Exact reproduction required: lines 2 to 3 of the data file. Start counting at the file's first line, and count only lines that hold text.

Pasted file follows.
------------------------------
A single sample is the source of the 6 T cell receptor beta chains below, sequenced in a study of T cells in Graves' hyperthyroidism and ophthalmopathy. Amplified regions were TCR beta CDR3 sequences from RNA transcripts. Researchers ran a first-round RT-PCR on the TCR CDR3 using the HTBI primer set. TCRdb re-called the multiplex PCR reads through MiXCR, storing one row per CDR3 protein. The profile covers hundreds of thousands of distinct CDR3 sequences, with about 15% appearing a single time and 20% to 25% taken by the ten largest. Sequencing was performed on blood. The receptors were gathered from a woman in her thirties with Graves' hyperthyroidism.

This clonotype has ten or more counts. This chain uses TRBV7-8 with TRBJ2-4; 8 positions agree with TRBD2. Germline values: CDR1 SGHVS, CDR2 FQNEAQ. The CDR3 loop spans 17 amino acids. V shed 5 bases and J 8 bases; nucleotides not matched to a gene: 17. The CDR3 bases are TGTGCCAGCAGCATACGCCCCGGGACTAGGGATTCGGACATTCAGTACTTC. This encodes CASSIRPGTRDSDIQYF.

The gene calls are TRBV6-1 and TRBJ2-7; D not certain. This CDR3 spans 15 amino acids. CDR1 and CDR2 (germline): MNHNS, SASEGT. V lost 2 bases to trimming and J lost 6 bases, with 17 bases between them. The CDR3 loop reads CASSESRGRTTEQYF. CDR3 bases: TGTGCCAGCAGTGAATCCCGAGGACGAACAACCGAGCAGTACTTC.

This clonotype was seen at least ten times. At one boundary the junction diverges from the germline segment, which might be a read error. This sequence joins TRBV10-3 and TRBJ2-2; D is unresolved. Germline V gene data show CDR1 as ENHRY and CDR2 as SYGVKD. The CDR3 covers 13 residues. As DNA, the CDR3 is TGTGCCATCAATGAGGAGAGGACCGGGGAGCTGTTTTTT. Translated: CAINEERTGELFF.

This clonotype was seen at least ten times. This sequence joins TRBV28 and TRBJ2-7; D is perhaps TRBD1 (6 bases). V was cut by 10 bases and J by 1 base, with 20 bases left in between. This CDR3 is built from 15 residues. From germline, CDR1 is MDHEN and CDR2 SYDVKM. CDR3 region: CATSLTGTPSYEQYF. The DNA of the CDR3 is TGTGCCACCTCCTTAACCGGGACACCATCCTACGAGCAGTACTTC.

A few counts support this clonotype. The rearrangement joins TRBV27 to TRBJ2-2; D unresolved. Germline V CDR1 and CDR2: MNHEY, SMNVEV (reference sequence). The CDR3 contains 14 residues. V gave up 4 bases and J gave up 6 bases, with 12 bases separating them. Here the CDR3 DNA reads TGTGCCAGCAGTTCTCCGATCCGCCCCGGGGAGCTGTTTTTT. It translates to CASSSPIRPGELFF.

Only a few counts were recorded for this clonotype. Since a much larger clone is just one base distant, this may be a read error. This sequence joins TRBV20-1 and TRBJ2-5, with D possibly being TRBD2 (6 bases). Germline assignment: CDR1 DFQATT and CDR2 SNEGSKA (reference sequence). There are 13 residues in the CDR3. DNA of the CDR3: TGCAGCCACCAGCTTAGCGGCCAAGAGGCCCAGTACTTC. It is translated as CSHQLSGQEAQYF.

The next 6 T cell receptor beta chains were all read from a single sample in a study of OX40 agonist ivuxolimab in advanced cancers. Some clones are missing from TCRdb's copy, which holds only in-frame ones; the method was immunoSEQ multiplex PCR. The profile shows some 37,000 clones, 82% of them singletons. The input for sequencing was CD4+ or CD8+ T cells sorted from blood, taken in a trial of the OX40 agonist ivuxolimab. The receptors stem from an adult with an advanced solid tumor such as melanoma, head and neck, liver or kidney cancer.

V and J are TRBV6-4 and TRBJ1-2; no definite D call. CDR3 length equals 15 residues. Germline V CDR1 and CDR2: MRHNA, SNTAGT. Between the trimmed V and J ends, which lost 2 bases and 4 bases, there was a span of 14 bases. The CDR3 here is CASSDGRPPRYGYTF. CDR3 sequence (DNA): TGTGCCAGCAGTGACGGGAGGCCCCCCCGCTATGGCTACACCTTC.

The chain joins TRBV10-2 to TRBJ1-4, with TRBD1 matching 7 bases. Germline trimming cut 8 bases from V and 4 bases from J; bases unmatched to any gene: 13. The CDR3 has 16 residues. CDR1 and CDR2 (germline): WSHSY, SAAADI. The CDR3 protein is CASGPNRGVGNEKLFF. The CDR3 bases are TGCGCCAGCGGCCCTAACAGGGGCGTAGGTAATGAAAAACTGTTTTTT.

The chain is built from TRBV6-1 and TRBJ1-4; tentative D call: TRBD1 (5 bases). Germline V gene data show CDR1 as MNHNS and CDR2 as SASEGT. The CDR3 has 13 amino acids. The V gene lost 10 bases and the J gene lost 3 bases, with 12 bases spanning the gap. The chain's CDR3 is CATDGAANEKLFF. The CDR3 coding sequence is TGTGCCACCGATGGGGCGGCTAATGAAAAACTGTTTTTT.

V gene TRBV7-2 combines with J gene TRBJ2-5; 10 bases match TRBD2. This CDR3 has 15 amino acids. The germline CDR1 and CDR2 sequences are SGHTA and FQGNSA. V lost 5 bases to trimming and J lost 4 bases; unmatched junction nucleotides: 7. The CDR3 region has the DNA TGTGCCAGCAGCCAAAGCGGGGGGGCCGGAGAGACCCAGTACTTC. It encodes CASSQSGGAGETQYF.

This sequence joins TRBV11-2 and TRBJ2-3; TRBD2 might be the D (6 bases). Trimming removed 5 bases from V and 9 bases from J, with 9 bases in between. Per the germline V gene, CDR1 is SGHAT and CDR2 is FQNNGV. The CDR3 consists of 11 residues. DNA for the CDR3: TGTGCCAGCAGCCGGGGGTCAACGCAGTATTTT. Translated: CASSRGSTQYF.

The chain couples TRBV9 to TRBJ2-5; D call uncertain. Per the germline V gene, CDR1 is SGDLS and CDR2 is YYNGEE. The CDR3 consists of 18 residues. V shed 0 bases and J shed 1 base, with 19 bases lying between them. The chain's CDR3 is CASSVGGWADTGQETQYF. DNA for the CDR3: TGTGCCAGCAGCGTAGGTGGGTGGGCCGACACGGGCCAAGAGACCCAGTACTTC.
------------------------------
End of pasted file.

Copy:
This clonotype has ten or more counts. This chain uses TRBV7-8 with TRBJ2-4; 8 positions agree with TRBD2. Germline values: CDR1 SGHVS, CDR2 FQNEAQ. The CDR3 loop spans 17 amino acids. V shed 5 bases and J 8 bases; nucleotides not matched to a gene: 17. The CDR3 bases are TGTGCCAGCAGCATACGCCCCGGGACTAGGGATTCGGACATTCAGTACTTC. This encodes CASSIRPGTRDSDIQYF.

The gene calls are TRBV6-1 and TRBJ2-7; D not certain. This CDR3 spans 15 amino acids. CDR1 and CDR2 (germline): MNHNS, SASEGT. V lost 2 bases to trimming and J lost 6 bases, with 17 bases between them. The CDR3 loop reads CASSESRGRTTEQYF. CDR3 bases: TGTGCCAGCAGTGAATCCCGAGGACGAACAACCGAGCAGTACTTC.